The Highlands risks “significant” depopulation due to draconian planning laws, a local MSP has warned.
Kate Forbes said the treatment of the region as a “museum” was driving young families away.
The MSP for Skye, Lochaber and Badenoch highlighted recent examples in her own constituency, including one instance on Skye and another in Cairngorms National Park where “it took five years to prove why four young local couples and their families might be more important than slow worms and badgers and trees”.
A recent study estimated that the Highlands lacked 18,000 young people in the 15-30-year-old bracket, compared to the rest of Scotland.
Writing in the Press and Journal, Ms Forbes said: “Some view the Highlands and Islands as a museum, a place where artefacts take precedence over people. Don’t touch. Don’t shout. Don’t run. And definitely don’t spoil it for everybody else.
“That’s fair enough at the Louvre, the National Library or an Historic Scotland property. But apply the same rules to communities and you suck the life out of them. Literally.
“Highlands and Islands Enterprise estimate that if the Highlands had the same demographic profile as the rest of Scotland, there would be an additional 18,000 young people in the 15 to 30 age range.
“We’re missing a significant chunk of a generation and with some attitudes, policies and actions we’re well on our way to missing a second generation.”
Ms Forbes highlighted two situations where she argued planning objections were holding back development and not encouraging investment in the Highlands.
“Last month, the Cairngorms National Park Authority finally approved an application for a housing development at the old sawmill site in Rothiemurchus,” she said.
“It took five years to prove why four young local couples and their families might be more important than slow worms and badgers and trees.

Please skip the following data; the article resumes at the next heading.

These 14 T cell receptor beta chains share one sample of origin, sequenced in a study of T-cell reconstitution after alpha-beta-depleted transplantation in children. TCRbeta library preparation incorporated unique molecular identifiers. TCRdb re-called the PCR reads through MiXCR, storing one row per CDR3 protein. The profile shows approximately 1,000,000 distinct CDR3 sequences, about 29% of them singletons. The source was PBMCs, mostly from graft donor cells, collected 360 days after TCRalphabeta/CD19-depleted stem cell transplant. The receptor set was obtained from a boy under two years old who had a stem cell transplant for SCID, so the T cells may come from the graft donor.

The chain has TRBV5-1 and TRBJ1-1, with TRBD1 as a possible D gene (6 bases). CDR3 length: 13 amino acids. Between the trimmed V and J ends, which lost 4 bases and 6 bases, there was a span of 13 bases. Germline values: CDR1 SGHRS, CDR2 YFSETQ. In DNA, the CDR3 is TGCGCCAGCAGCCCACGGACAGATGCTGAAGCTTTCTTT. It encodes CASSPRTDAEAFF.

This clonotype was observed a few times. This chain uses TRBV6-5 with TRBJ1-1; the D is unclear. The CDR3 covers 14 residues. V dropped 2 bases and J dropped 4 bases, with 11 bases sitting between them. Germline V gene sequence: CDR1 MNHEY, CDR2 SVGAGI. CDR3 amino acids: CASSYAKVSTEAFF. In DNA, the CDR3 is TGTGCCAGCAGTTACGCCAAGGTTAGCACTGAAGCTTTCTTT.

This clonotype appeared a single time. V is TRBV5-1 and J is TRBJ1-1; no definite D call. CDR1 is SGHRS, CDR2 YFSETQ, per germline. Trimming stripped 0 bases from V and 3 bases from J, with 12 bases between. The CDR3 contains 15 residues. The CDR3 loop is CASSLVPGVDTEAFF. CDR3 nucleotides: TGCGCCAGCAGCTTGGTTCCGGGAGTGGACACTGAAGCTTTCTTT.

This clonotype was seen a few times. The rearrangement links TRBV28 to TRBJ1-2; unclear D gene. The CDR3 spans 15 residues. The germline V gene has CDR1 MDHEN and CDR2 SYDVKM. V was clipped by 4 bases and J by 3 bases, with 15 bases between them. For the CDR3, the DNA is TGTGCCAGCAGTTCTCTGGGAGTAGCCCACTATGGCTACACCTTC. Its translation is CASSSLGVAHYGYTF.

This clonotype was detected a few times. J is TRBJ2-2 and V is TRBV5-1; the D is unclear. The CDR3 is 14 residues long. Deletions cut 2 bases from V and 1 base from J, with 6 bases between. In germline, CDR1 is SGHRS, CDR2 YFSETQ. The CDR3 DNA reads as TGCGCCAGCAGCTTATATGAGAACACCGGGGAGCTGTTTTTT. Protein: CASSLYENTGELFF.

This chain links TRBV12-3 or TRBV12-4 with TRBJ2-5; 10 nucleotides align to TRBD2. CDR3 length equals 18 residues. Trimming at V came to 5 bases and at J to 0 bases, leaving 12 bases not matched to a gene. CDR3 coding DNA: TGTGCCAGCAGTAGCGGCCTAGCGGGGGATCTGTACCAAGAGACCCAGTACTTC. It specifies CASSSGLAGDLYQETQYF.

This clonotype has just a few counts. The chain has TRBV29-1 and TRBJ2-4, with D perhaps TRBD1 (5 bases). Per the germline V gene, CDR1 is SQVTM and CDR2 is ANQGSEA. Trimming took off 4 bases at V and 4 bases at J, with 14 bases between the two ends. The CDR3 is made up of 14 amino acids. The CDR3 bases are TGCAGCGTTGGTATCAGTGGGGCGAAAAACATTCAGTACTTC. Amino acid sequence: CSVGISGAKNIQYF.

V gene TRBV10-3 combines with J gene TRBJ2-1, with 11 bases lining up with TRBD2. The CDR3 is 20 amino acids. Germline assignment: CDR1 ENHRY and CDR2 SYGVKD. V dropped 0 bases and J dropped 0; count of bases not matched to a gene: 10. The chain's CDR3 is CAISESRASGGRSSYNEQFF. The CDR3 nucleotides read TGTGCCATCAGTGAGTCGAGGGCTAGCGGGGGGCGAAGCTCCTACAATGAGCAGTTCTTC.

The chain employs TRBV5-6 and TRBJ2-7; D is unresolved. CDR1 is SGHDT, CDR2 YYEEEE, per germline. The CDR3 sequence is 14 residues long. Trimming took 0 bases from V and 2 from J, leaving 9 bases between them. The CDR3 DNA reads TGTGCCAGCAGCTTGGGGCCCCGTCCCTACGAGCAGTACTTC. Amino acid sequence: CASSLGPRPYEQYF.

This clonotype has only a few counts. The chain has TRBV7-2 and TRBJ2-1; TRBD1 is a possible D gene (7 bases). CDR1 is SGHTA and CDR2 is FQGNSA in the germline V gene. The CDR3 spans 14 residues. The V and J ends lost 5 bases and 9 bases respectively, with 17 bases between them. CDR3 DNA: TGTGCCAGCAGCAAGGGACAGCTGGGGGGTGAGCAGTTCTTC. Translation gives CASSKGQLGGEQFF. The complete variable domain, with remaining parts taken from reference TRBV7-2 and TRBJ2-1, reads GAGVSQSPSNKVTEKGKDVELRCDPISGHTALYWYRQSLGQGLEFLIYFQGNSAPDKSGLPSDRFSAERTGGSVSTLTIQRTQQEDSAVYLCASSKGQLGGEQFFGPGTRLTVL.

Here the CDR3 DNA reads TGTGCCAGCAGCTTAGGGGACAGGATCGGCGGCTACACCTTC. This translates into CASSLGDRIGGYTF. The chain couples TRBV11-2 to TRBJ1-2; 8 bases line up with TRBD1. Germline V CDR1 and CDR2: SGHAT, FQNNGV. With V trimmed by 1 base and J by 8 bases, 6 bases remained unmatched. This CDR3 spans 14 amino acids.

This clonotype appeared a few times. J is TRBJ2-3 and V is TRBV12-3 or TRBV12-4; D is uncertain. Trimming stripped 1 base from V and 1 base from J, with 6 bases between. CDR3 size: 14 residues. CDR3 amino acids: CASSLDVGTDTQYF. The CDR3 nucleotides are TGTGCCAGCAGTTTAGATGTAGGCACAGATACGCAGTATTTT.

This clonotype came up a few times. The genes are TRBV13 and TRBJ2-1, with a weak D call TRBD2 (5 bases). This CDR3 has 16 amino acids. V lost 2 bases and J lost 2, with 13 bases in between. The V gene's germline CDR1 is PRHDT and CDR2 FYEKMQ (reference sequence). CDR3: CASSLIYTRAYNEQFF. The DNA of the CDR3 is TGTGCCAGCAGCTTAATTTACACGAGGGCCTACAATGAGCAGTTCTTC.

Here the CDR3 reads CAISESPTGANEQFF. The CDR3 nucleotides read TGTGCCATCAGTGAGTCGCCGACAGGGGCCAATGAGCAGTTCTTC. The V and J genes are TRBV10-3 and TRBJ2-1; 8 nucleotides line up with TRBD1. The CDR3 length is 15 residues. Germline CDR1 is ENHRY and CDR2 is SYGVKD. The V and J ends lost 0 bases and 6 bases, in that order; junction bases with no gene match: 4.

“The greatest irony of all is that a commercial saw mill occupied the site 40 years ago and then a dump, before nature took over.
“The National Park is unique in that one of its aims is to promote sustainable economic and social development of the area’s communities.
“Requiring locals to shell out thousands of pounds and spend five years negotiating planning applications is an active dereliction of that aim.”
Another case was Scottish Natural Heritage’s objections to a small housing site in Staffin, according to the MSP.
The Cairngorms National Park Authority aims to “conserve and enhance the natural and cultural heritage of the area, promote sustainable use of the natural resources of the area, promote understanding and enjoyment of the special qualities of the area by the public and to promote sustainable economic and social development of the area’s communities”.
Scottish Natural Heritage aims to “promote, care for, and improve natural heritage, help people enjoy nature responsibly, enable greater understanding and awareness of nature and promote the sustainable use of Scotland’s natural heritage”.
Neither responded to requests for comment yesterday.